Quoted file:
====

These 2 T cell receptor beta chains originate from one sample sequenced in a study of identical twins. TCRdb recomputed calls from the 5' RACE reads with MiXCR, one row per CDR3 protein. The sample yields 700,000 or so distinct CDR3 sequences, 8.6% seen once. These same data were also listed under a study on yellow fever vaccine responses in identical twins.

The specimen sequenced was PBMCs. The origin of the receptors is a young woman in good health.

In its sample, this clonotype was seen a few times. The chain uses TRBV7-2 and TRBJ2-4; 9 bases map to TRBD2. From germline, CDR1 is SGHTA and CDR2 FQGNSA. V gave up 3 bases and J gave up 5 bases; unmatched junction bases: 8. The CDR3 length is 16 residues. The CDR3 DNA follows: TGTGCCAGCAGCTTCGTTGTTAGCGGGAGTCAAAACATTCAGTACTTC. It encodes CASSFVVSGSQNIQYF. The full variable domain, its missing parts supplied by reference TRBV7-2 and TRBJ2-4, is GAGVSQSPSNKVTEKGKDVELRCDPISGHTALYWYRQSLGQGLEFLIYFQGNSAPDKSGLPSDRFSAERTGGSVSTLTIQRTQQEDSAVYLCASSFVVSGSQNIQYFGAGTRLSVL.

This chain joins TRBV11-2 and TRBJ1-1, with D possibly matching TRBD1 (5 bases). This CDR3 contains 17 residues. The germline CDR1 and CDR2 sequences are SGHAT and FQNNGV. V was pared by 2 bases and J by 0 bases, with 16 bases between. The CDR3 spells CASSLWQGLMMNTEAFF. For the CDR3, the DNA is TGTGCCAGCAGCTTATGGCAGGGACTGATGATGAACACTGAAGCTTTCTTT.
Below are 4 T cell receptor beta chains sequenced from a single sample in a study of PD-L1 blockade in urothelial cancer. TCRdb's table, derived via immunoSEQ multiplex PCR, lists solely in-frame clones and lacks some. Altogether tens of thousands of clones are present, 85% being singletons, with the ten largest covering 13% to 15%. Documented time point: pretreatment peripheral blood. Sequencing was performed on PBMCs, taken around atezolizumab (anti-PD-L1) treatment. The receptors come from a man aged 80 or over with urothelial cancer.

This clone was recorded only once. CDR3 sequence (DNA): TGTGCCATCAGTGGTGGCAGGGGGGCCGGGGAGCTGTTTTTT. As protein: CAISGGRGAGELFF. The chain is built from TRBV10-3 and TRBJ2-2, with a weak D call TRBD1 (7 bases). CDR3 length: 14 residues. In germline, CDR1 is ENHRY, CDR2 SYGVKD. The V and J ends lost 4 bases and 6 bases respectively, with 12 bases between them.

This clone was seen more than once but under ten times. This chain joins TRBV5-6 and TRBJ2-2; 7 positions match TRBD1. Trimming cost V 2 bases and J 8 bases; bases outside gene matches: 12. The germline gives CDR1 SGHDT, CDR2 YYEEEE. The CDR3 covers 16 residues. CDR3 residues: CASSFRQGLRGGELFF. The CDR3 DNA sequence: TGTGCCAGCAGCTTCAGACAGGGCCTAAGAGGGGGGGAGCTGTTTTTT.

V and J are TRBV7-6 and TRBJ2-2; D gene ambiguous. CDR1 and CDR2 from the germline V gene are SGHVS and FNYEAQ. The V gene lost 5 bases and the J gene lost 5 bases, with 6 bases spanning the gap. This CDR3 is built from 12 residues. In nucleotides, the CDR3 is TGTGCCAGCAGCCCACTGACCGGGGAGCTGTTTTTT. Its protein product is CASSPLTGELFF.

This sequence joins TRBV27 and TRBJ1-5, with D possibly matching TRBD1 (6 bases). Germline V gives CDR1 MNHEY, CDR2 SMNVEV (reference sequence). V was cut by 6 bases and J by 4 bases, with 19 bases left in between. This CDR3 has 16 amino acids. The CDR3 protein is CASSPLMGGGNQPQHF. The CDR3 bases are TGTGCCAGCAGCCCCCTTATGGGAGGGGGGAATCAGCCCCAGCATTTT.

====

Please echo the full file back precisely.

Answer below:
These 2 T cell receptor beta chains originate from one sample sequenced in a study of identical twins. TCRdb recomputed calls from the 5' RACE reads with MiXCR, one row per CDR3 protein. The sample yields 700,000 or so distinct CDR3 sequences, 8.6% seen once. These same data were also listed under a study on yellow fever vaccine responses in identical twins.

The specimen sequenced was PBMCs. The origin of the receptors is a young woman in good health.

In its sample, this clonotype was seen a few times. The chain uses TRBV7-2 and TRBJ2-4; 9 bases map to TRBD2. From germline, CDR1 is SGHTA and CDR2 FQGNSA. V gave up 3 bases and J gave up 5 bases; unmatched junction bases: 8. The CDR3 length is 16 residues. The CDR3 DNA follows: TGTGCCAGCAGCTTCGTTGTTAGCGGGAGTCAAAACATTCAGTACTTC. It encodes CASSFVVSGSQNIQYF. The full variable domain, its missing parts supplied by reference TRBV7-2 and TRBJ2-4, is GAGVSQSPSNKVTEKGKDVELRCDPISGHTALYWYRQSLGQGLEFLIYFQGNSAPDKSGLPSDRFSAERTGGSVSTLTIQRTQQEDSAVYLCASSFVVSGSQNIQYFGAGTRLSVL.

This chain joins TRBV11-2 and TRBJ1-1, with D possibly matching TRBD1 (5 bases). This CDR3 contains 17 residues. The germline CDR1 and CDR2 sequences are SGHAT and FQNNGV. V was pared by 2 bases and J by 0 bases, with 16 bases between. The CDR3 spells CASSLWQGLMMNTEAFF. For the CDR3, the DNA is TGTGCCAGCAGCTTATGGCAGGGACTGATGATGAACACTGAAGCTTTCTTT.
Below are 4 T cell receptor beta chains sequenced from a single sample in a study of PD-L1 blockade in urothelial cancer. TCRdb's table, derived via immunoSEQ multiplex PCR, lists solely in-frame clones and lacks some. Altogether tens of thousands of clones are present, 85% being singletons, with the ten largest covering 13% to 15%. Documented time point: pretreatment peripheral blood. Sequencing was performed on PBMCs, taken around atezolizumab (anti-PD-L1) treatment. The receptors come from a man aged 80 or over with urothelial cancer.

This clone was recorded only once. CDR3 sequence (DNA): TGTGCCATCAGTGGTGGCAGGGGGGCCGGGGAGCTGTTTTTT. As protein: CAISGGRGAGELFF. The chain is built from TRBV10-3 and TRBJ2-2, with a weak D call TRBD1 (7 bases). CDR3 length: 14 residues. In germline, CDR1 is ENHRY, CDR2 SYGVKD. The V and J ends lost 4 bases and 6 bases respectively, with 12 bases between them.

This clone was seen more than once but under ten times. This chain joins TRBV5-6 and TRBJ2-2; 7 positions match TRBD1. Trimming cost V 2 bases and J 8 bases; bases outside gene matches: 12. The germline gives CDR1 SGHDT, CDR2 YYEEEE. The CDR3 covers 16 residues. CDR3 residues: CASSFRQGLRGGELFF. The CDR3 DNA sequence: TGTGCCAGCAGCTTCAGACAGGGCCTAAGAGGGGGGGAGCTGTTTTTT.

V and J are TRBV7-6 and TRBJ2-2; D gene ambiguous. CDR1 and CDR2 from the germline V gene are SGHVS and FNYEAQ. The V gene lost 5 bases and the J gene lost 5 bases, with 6 bases spanning the gap. This CDR3 is built from 12 residues. In nucleotides, the CDR3 is TGTGCCAGCAGCCCACTGACCGGGGAGCTGTTTTTT. Its protein product is CASSPLTGELFF.

This sequence joins TRBV27 and TRBJ1-5, with D possibly matching TRBD1 (6 bases). Germline V gives CDR1 MNHEY, CDR2 SMNVEV (reference sequence). V was cut by 6 bases and J by 4 bases, with 19 bases left in between. This CDR3 has 16 amino acids. The CDR3 protein is CASSPLMGGGNQPQHF. The CDR3 bases are TGTGCCAGCAGCCCCCTTATGGGAGGGGGGAATCAGCCCCAGCATTTT.